by Janine DeVault
As a dog owner, the sight of your dog scratching excessively likely triggers a sinking feeling in your stomach. “Could it be fleas?” If so, what will you do about them? Fleas are parasites that feed on your dog’s blood and reproduce alarmingly quickly, laying dozens of eggs each day. What’s worse, these little buggers don’t stay on your dog. Young fleas and flea eggs can fall off of your dog and live in your carpet, furniture, clothing, lawn or on your dog’s bed, making reinfestation a recurring threat until the fleas and their eggs are entirely eradicated.
So, if your dog has fleas, it’s crucial to treat them immediately to prevent a full-blown infestation. Read on for tips on how to tell if your dog has fleas, why natural remedies are an ideal way to treat them, and how to prevent your dog from getting fleas in the first place.
Signs Your Dog Has Fleas
While healthy dogs will scratch regularly, dogs with fleas will scratch excessively. So if you notice your dog repeatedly scratching or chewing on his skin, there’s a good chance he or she has fleas. Take a closer look to confirm your suspicions. Flea bites on your dog’s skin will be raised and red. If your dog has had fleas for a while, he or she may be missing patches of fur from excessive chewing or scratching. In some cases, they may even have scabs from repeatedly scratching the same areas.
What Do Fleas Look Like on Dogs?
As you look closely at your dog, keep an eye out for three things: fleas, flea eggs and flea dirt.
- Fleas are small, brown or reddish-brown bugs that you’ll find at the base of your dog’s fur strands. They tend to measure about 2.5 mm in length, and you’ll know what they are because they jump when disturbed.
- Fleas also leave behind a substance called flea dirt, which is flea feces made up of your dog’s blood. Flea dirt looks like tiny, black specks of sand, and it’s a telltale sign of fleas. Look for it in patches at the base of your dog’s tail, neck and armpits, as these are popular spots for fleas to hide.
- As you go, keep an eye out for flea eggs as well. You will have to eradicate both the fleas and their eggs to prevent future flea infestations. Flea eggs are tiny, white, rice-shaped specks. They are commonly mistaken for dandruff flakes. Naturally, if your dog has light-colored fur, it will be challenging to spot these minuscule eggs.
Use a flea comb (a small, fine-toothed comb designed to catch fleas and flea eggs) to inspect your dog’s fur carefully. Be sure to check your dog’s belly and armpits, as the fur is thinner in these areas and it will be easier to spot fleas.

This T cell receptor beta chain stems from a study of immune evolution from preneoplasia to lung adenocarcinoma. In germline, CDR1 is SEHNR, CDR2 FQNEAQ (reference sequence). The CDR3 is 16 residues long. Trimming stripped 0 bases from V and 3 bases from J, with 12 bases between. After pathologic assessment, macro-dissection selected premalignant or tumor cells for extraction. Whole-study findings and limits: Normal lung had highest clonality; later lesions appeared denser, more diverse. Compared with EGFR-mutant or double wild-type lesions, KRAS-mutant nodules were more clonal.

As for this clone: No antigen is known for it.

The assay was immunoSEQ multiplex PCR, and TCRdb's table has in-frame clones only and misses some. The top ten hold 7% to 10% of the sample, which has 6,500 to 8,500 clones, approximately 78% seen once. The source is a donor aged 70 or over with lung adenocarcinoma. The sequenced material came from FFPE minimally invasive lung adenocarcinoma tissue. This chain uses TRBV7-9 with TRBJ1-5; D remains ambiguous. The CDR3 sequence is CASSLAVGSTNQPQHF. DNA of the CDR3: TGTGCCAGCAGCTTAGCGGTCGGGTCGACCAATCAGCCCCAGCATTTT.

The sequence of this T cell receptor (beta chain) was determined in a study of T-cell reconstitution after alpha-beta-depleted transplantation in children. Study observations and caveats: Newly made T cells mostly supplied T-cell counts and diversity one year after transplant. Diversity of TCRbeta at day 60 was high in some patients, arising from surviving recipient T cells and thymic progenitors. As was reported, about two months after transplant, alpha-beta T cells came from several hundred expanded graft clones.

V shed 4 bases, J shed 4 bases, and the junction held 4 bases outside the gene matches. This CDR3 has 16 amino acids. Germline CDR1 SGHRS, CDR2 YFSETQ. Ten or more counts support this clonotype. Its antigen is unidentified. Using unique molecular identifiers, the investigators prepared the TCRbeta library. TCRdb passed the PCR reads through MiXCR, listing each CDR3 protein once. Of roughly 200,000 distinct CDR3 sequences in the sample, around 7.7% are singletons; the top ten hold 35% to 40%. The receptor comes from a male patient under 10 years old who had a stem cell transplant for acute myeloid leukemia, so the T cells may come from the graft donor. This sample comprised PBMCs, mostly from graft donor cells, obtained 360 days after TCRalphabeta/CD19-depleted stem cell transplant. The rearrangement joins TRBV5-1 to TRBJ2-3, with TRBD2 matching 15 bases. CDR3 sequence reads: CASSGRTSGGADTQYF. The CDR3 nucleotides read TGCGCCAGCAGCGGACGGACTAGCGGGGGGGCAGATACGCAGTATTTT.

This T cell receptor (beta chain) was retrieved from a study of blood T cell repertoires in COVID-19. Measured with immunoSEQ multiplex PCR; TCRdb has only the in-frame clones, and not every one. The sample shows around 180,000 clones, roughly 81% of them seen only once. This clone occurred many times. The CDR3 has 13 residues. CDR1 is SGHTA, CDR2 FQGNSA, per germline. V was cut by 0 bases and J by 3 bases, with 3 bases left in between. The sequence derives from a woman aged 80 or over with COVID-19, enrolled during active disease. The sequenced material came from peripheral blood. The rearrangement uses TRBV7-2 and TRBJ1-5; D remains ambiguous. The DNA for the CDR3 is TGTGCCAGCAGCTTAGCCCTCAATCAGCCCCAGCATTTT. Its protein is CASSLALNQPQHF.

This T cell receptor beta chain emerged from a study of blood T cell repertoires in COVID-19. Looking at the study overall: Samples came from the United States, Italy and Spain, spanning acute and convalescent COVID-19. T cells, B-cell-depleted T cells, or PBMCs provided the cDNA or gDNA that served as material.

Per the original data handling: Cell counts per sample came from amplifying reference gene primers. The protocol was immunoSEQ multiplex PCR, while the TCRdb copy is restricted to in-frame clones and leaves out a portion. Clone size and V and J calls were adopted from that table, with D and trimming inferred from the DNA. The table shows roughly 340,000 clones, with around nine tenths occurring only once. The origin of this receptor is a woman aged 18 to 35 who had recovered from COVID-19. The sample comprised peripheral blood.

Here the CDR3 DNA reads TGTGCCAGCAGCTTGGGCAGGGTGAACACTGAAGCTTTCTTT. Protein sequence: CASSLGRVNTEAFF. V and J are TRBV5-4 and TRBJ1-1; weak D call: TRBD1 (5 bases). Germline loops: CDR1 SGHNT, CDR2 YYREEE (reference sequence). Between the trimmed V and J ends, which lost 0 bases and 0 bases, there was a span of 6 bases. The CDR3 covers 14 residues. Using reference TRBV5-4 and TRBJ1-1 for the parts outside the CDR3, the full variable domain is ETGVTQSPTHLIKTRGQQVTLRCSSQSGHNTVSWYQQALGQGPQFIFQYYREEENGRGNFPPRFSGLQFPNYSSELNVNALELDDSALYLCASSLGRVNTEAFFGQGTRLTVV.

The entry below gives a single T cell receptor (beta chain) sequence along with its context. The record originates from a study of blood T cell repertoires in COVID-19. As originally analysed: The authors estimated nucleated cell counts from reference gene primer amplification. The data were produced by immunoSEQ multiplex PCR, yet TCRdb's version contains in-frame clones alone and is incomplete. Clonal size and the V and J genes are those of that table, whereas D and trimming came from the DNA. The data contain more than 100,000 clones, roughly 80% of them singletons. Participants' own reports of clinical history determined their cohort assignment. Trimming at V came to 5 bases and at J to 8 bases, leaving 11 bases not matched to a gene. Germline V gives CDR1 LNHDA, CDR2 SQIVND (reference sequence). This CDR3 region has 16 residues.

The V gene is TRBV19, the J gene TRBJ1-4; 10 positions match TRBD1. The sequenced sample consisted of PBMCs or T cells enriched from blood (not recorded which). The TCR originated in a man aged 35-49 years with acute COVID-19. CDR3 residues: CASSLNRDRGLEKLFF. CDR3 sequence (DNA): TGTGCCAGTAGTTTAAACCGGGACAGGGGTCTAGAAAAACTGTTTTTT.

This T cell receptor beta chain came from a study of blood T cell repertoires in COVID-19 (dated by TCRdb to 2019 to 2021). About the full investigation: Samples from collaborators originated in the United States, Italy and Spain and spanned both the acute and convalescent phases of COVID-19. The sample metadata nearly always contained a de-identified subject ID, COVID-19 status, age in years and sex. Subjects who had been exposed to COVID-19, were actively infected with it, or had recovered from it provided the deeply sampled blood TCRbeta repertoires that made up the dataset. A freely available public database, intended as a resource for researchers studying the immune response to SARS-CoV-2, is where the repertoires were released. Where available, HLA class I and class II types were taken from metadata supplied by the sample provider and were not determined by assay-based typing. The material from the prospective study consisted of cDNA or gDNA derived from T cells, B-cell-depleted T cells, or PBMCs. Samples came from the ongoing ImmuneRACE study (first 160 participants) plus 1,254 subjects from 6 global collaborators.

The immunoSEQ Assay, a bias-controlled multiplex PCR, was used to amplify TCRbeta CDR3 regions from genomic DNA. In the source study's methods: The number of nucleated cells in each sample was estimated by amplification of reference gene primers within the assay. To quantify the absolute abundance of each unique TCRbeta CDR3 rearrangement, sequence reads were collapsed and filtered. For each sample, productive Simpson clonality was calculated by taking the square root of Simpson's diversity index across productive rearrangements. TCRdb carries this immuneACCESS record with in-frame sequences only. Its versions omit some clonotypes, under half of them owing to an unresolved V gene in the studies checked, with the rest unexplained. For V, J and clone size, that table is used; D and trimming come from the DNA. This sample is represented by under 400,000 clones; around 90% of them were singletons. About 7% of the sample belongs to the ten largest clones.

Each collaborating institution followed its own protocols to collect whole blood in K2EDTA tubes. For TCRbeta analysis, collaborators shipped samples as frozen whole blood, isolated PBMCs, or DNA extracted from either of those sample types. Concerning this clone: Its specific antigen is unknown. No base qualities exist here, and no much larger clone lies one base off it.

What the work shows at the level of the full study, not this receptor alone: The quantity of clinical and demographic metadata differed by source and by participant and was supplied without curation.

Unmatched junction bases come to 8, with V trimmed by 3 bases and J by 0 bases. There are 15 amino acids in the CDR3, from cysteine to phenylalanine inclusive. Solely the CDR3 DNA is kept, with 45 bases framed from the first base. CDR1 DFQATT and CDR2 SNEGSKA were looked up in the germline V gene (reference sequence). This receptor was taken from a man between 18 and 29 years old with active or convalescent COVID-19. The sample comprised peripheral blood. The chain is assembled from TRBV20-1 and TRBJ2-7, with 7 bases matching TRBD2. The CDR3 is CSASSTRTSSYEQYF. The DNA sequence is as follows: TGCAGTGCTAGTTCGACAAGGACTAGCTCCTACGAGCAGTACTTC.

Once you’ve confirmed your suspicions, it’s time to devise a flea treatment plan.
How To Treat Fleas Naturally
Fleas are commonly treated using medications or medicated baths designed to kill the fleas or make the dog an inhospitable environment for them to live in. While these methods are effective, they aren’t a good fit for all pets. Because most of these flea treatments contain drugs and chemicals, they can cause allergic reactions, skin irritation and other unpleasant side effects.
With this in mind, it’s preferable to treat fleas naturally. Fortunately, there are many natural remedies for both preventing and eradicating fleas. One excellent option for treating fleas holistically is the Skout’s Honor Flea and Tick Shampoo. This product is formulated with natural, pest-fighting ingredients to kill and prevent fleas and ticks and repel mosquitos.
The Flea and Tick Shampoo is a one-stop-shop for flea treatment. If you find that your dog has fleas, use the shampoo to kill them off. Then, use it every two weeks to prevent future infestations. It’s a simple and safe solution for flea and tick prevention.
Check out the Skout's Honor full line of flea and tick solutions here.
How Do Dogs Get Fleas?
In a perfect world, your dog would never have to experience the discomfort of a flea infestation. While there are no guarantees, understanding how dogs contract fleas can help you prevent your furry friend from coming into contact with them.
The most common way for dogs to get fleas is from other pets and grass. If your dog frequently visits a dog park, doggy daycare or anywhere else where he or she will be in close contact with other pets, the chance of contracting fleas is higher. Additionally, if your dog spends lots of time outdoors, he or she could pick up fleas from the grass. Fleas are present on many wild animals, such as squirrels, raccoons, bunnies and more. So each time your pup goes out to frolic in the grass, there’s a risk of bringing fleas back inside.
As you can see, a regular flea preventive regimen is essential.
There’s no question that a flea infestation is unpleasant for both you and your dog. Now that you know how to tell if your dog has fleas, you’ll be able to take action quickly to eradicate the fleas before they spread.
Be sure to regularly use the Skout’s Honor Flea and Tick Shampoo to keep these pesky parasites far from your precious pup.
Janine DeVault is a pet writer, animal rescue advocate and former celebrity dog walker. She has worked with a variety of pet industry clients and specializes in writing pet lifestyle content. Janine lives in Canada with her rescue cat, Kesi.
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